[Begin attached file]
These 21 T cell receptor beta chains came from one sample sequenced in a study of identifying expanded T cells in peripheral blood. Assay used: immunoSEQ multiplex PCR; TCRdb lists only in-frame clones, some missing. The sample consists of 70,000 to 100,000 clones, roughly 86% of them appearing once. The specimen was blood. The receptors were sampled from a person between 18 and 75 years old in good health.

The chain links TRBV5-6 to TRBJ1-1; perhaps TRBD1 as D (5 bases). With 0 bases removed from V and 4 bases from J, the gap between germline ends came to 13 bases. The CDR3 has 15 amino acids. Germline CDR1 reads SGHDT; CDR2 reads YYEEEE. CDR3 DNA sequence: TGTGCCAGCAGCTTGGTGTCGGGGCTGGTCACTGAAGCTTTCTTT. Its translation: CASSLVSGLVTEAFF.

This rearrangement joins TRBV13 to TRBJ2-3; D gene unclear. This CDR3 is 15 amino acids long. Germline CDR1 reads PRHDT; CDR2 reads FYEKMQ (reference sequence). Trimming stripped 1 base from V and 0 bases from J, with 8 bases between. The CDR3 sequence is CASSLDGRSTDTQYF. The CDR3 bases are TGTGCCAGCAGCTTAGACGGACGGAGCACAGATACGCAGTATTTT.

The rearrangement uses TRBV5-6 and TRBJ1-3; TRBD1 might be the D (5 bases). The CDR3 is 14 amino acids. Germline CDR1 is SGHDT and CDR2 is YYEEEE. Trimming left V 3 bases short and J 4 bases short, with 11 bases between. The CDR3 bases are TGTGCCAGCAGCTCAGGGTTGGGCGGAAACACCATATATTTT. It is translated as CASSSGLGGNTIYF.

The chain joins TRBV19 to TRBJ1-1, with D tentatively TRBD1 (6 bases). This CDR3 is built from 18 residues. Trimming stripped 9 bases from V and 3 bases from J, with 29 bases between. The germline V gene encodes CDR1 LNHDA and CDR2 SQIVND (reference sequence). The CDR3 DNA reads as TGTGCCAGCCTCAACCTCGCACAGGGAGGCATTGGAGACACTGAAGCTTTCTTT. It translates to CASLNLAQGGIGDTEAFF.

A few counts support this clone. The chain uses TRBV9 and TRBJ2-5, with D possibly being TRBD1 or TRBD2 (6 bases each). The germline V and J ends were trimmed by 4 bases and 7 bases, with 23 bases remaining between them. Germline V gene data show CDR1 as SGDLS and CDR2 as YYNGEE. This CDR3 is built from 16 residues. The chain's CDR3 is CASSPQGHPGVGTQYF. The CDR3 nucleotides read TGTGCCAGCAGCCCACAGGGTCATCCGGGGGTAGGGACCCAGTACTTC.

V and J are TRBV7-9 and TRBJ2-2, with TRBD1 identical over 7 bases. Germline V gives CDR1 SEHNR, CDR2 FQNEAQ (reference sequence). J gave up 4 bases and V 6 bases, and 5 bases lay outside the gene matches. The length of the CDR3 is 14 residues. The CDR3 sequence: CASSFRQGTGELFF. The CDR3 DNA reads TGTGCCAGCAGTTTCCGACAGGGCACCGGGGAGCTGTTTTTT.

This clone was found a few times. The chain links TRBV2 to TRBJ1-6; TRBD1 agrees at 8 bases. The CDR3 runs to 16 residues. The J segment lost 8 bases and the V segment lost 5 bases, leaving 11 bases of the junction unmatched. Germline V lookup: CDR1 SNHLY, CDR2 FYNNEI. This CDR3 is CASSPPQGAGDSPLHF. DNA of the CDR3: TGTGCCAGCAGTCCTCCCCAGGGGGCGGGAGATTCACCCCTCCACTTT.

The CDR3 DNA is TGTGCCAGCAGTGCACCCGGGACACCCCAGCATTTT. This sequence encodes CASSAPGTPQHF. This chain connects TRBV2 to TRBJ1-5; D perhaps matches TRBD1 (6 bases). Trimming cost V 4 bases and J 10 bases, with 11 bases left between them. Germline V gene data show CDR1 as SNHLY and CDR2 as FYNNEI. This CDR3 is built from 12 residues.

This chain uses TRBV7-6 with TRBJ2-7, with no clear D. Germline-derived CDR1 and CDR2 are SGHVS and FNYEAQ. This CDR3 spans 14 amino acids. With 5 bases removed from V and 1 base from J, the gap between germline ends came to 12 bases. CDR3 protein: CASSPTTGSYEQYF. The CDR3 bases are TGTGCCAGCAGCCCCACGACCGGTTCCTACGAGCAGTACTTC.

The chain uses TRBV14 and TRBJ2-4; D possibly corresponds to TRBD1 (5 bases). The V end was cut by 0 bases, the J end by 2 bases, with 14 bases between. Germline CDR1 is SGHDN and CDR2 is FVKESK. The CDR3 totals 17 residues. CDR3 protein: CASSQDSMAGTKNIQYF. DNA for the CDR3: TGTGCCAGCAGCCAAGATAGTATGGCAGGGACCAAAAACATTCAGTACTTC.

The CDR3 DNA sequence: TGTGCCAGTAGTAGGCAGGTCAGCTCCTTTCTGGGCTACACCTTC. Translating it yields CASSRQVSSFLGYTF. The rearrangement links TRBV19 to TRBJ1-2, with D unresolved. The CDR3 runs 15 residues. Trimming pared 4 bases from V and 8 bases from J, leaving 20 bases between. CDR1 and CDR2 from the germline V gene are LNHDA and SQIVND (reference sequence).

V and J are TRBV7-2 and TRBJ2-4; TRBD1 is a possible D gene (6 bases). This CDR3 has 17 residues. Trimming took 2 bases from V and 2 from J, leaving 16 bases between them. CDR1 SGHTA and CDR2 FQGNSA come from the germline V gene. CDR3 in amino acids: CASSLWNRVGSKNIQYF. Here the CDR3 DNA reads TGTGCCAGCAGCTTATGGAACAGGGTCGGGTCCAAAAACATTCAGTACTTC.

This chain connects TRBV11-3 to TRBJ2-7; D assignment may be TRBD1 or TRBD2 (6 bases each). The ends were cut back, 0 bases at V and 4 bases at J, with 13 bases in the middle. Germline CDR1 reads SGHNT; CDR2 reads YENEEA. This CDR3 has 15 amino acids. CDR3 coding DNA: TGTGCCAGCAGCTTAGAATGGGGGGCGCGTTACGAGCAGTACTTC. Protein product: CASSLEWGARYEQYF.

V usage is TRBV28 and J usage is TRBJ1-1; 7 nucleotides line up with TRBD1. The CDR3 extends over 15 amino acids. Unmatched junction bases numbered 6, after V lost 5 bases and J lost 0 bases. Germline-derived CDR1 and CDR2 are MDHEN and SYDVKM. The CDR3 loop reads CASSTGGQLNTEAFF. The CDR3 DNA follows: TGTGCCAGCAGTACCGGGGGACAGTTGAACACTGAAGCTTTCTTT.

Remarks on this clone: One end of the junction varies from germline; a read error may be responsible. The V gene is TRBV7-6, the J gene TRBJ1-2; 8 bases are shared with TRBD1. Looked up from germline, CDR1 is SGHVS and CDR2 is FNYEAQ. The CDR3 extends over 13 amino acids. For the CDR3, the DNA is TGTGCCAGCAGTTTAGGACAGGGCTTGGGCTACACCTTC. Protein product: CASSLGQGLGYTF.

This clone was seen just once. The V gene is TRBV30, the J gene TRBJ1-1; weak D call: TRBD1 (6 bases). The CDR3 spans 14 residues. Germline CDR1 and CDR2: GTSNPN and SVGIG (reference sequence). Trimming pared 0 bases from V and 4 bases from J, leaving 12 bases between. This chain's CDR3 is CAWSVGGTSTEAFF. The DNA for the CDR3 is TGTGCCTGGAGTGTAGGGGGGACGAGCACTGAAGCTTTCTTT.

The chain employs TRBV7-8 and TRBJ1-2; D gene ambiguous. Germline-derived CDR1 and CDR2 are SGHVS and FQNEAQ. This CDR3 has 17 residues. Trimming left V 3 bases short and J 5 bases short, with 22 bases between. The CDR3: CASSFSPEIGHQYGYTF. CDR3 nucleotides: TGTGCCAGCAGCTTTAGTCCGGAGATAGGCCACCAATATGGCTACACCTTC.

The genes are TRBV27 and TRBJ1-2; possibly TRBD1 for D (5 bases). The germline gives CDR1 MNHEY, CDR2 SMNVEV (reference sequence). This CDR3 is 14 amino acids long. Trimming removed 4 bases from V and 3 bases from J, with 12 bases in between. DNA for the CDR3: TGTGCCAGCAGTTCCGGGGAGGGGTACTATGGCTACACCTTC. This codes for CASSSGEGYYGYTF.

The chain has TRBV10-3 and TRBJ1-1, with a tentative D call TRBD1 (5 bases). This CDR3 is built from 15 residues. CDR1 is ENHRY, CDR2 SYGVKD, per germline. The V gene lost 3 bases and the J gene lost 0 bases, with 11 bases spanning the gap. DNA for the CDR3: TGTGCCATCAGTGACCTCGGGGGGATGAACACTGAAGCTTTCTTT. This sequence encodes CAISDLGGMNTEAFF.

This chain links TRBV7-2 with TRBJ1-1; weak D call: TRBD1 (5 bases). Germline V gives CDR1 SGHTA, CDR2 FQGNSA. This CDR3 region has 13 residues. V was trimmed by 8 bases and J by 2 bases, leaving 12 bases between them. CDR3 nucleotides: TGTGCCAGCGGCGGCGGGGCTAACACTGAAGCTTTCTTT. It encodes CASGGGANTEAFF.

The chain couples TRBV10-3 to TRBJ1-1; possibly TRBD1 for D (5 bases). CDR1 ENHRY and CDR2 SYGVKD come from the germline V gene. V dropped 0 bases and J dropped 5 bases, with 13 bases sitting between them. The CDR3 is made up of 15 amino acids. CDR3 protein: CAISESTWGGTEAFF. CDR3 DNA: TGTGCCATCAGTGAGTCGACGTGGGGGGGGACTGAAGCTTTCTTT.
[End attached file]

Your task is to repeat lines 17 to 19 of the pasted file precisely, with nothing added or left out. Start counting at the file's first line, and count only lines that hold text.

This clone was seen just once. The V gene is TRBV30, the J gene TRBJ1-1; weak D call: TRBD1 (6 bases). The CDR3 spans 14 residues. Germline CDR1 and CDR2: GTSNPN and SVGIG (reference sequence). Trimming pared 0 bases from V and 4 bases from J, leaving 12 bases between. This chain's CDR3 is CAWSVGGTSTEAFF. The DNA for the CDR3 is TGTGCCTGGAGTGTAGGGGGGACGAGCACTGAAGCTTTCTTT.

The chain employs TRBV7-8 and TRBJ1-2; D gene ambiguous. Germline-derived CDR1 and CDR2 are SGHVS and FQNEAQ. This CDR3 has 17 residues. Trimming left V 3 bases short and J 5 bases short, with 22 bases between. The CDR3: CASSFSPEIGHQYGYTF. CDR3 nucleotides: TGTGCCAGCAGCTTTAGTCCGGAGATAGGCCACCAATATGGCTACACCTTC.

The genes are TRBV27 and TRBJ1-2; possibly TRBD1 for D (5 bases). The germline gives CDR1 MNHEY, CDR2 SMNVEV (reference sequence). This CDR3 is 14 amino acids long. Trimming removed 4 bases from V and 3 bases from J, with 12 bases in between. DNA for the CDR3: TGTGCCAGCAGTTCCGGGGAGGGGTACTATGGCTACACCTTC. This codes for CASSSGEGYYGYTF.